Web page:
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Factors Affecting Study Habits

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Composite volcanoes, also called strato volcanoes, are formed by alternating layers of lava and rock fragments. This is the reason they are called composite. Strato-volcanoes often form impressive, snow-capped peaks which are often exceeding 2500m in height, 1000sq.km in surface, and 400km3 in volume. Between eruptions they are often so quiet they seem extinct. To witness the start of a great eruption requires luck or very careful surveillance. Composite volcanoes usually erupt in an explosive way. This is usually caused by viscous magma. When very viscous magma rises to the surface, it usually clogs the craterpipe, and gas in the craterpipe gets locked up. Therefore, the pressure will increase resulting in an explosive eruption. Although strato-volcanoes are usually large and conical, we can distinguish different shapes of them: concave (like Agua), pyramidal (like Stromboli), convex-concave (like Vesuvius), helmet-shaped (like Mount Rainier), collapse caldera (like Graciosa), nested (like El Piton in Teide), multiple summits (like Shasta), elongated along a fissure (like Hekla). Strato-volcanoes are constructed along subduction zones. Examples of composite volcanoes include Mount Hood, Mount Rainier, Mount Shield volcanoes are huge in size. They are built by many layers of runny lava flows. Lava spills out of a central vent or group of vents. A broad shaped, gently sloping cone is formed. This is caused by the very fluid, basaltic lava which can't be piled up into steep mounds. Shield volcanoes may be produced by hot spots which lay far away from the edges of tectonic plates. Shields also occur along the mid-oceanic ridge, where sea-floor spreading is in progress and along subduction related volcanic arcs. The eruptions of shield volcanoes are characterized by low-explosivity lava-fountaining that forms cinder cones and spatter cones at the vent. Famous shield volcanoes can be found for example in Hawaii (e.g. A cinder cone is a steep conical hill formed above a vent. Cinder cones are among the most common volcanic landforms found in the world. They aren't famous as their eruptions usually don't cause any loss of life. Cinder cones are chiefly formed by Strombolian eruptions. The cones usually grow up in groups and they often occur on the flanks of strato volcanoes and shield volcanoes. Cinder cones are built from lava fragments called cinders. The lava fragments are ejected from a single vent and accumulate around the vent when they fall back to earth. Cinder cones grow rapidly and soon approach their maximum size. They rarely exceed 250m in height and 500m in diameter. The shape of a cinder cone can be modified during its (short) life. When the position of the vent alters, aligned, twin or secant cones develop. Nested,buried or breached cones are formed when the power of the eruption varies. A great example of a cinder cone is Paricutín in Mexico.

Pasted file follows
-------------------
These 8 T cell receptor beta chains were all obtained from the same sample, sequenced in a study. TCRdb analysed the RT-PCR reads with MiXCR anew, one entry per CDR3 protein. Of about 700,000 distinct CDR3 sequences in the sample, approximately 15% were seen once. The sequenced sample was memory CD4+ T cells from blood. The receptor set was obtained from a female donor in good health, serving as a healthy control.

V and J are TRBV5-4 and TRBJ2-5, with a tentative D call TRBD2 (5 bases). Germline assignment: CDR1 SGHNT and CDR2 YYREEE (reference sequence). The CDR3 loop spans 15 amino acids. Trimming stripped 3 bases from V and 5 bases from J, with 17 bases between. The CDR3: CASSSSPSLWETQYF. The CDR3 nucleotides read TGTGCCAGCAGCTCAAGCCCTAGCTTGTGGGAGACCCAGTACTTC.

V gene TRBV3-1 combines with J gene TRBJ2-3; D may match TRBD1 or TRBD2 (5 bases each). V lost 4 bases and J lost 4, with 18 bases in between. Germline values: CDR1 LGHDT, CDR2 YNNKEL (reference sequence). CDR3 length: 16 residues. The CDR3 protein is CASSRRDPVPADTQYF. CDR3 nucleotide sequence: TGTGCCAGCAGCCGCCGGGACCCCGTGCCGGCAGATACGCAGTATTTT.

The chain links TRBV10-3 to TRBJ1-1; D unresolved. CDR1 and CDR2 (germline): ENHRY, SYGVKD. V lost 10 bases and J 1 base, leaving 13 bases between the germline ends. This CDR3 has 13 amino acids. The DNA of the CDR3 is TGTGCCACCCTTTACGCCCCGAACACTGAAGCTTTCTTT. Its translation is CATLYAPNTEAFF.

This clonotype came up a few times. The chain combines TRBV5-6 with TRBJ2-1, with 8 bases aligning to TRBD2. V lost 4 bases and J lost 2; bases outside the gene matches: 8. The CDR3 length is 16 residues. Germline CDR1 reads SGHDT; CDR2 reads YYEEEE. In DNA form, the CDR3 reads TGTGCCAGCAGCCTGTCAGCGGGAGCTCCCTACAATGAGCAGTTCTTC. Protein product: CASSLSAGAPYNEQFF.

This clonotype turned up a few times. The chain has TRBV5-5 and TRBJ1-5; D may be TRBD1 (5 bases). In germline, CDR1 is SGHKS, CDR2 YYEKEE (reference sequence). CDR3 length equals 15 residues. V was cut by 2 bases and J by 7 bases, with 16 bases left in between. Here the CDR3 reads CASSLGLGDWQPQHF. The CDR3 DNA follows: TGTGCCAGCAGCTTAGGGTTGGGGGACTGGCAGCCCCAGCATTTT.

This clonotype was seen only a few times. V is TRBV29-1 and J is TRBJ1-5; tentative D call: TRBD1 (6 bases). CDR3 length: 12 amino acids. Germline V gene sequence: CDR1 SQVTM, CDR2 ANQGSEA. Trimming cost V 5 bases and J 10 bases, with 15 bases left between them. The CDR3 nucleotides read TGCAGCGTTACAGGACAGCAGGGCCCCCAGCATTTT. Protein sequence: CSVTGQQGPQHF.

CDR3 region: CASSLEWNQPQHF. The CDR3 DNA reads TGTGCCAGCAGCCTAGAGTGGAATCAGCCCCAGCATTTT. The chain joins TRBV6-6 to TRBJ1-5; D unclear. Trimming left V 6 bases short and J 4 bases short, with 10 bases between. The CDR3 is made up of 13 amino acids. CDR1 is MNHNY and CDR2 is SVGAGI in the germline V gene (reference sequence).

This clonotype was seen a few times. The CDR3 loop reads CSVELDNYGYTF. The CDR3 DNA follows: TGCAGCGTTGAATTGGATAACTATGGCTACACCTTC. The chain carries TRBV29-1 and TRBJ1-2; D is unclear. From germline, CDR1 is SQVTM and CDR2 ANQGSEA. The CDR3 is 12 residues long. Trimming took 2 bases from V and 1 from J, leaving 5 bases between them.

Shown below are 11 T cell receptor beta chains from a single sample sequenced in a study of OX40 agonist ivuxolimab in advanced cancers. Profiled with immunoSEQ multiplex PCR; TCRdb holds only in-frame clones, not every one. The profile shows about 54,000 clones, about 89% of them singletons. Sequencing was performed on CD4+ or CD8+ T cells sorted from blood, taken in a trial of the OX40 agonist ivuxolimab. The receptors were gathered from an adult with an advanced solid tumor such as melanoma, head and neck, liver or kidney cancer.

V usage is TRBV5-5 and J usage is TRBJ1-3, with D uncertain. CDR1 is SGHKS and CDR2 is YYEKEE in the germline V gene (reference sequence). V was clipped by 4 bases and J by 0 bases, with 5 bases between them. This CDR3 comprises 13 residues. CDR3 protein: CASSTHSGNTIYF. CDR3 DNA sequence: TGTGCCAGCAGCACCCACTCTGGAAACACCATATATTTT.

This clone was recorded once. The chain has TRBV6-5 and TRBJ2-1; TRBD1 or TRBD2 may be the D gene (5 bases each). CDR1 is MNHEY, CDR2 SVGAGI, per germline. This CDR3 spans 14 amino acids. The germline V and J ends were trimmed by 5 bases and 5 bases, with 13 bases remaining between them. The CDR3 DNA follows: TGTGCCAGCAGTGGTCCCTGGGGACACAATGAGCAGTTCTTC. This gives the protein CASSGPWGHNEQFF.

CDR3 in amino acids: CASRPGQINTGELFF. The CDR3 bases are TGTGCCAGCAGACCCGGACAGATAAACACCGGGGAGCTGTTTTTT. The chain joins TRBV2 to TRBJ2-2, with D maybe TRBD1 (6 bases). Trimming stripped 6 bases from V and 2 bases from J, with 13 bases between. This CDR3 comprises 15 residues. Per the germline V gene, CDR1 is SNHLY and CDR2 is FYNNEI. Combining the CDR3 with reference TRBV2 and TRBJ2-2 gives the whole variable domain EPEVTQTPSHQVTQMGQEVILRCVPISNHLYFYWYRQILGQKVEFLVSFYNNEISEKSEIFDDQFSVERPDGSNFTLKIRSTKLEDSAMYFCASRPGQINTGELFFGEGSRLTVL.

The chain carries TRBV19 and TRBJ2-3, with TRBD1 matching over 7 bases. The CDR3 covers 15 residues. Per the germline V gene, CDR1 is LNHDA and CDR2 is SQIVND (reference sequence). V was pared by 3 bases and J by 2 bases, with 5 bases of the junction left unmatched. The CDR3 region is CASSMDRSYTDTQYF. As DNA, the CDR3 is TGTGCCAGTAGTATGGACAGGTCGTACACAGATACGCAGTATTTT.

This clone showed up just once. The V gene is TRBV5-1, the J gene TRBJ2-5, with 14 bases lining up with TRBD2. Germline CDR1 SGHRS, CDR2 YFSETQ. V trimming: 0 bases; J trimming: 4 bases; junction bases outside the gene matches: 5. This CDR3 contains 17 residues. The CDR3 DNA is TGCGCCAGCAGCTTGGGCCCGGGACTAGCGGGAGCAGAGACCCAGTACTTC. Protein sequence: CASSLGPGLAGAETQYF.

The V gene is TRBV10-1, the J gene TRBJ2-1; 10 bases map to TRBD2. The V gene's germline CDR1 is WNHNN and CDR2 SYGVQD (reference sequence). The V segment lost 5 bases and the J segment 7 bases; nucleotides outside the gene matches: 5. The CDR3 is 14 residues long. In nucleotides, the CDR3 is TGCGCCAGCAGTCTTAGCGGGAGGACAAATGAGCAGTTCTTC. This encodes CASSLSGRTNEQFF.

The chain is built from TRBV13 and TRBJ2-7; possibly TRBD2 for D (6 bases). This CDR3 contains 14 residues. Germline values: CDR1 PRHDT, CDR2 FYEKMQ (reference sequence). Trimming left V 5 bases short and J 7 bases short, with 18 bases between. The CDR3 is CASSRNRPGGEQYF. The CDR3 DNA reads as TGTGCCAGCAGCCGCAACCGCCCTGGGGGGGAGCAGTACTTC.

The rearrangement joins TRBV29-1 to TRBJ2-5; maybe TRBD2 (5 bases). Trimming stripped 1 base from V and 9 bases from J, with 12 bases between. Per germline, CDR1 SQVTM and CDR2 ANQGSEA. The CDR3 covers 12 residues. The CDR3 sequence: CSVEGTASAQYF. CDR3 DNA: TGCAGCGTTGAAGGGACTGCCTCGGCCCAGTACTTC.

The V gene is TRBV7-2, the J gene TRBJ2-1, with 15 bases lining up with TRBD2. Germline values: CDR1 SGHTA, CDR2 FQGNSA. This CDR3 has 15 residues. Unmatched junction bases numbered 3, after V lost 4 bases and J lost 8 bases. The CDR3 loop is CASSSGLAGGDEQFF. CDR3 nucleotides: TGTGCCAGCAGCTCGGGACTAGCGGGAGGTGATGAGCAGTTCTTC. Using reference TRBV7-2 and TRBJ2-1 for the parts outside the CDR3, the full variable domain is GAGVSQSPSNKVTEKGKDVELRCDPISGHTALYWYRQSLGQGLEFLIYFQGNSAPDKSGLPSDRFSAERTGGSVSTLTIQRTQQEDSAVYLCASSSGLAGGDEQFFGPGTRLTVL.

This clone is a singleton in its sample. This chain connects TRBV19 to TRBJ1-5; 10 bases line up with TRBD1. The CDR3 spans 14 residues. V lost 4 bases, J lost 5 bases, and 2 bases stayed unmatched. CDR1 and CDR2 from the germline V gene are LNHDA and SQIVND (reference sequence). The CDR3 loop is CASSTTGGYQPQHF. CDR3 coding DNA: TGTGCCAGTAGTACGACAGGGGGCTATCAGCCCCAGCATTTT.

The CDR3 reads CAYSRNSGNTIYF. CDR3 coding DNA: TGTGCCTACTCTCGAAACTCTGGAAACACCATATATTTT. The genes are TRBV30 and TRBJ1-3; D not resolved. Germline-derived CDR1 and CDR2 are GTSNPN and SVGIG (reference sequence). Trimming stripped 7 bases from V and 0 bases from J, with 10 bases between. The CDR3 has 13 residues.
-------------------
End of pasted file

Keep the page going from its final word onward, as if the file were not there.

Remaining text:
Spatter Cone. - When hot erupting lava contains just enough explosive gas to prevent the formation of a lava flow, but not enough to shatter it into small fragments the lava is torn by expanding gases into fluid hot clots, ranging in size from 1cm to 50cm across, called spatter. When the spatter falls back to Earth the clots weld themselves together and solidify forming steep-sided accumulations. These accumulations focused on an individual vent are called spatter cones.

Complex volcanoes- In fact all volcanoes could be complex volcanoes since all of them are made up of multiple flows, ash layers, domes, cones, etc. in varying amounts. However, when we call a volcano a complex volcano it is because we mean the "system" of those volcanoes is not "simple". Caldera complexes for instance have often got a large caldera with many subsidiary vents and deposits, some of which could be considered "volcanoes" in their own right.

Fissure volcanoes have no central crater at all. Instead,giant cracks open in the ground and expel vast quantities of lava.
This lava spreads far and wide to form huge poolsthat can cover almost everything around. When these pools of lava cool and solidify, the surfaceremains mostly flat. Since the source cracks are usually buried, there is often nothing "volcano-like" to see - only a flat plain. A fissure eruption occured at the Los Pilasvolcano in Nicaragua in 1952.

Lava domes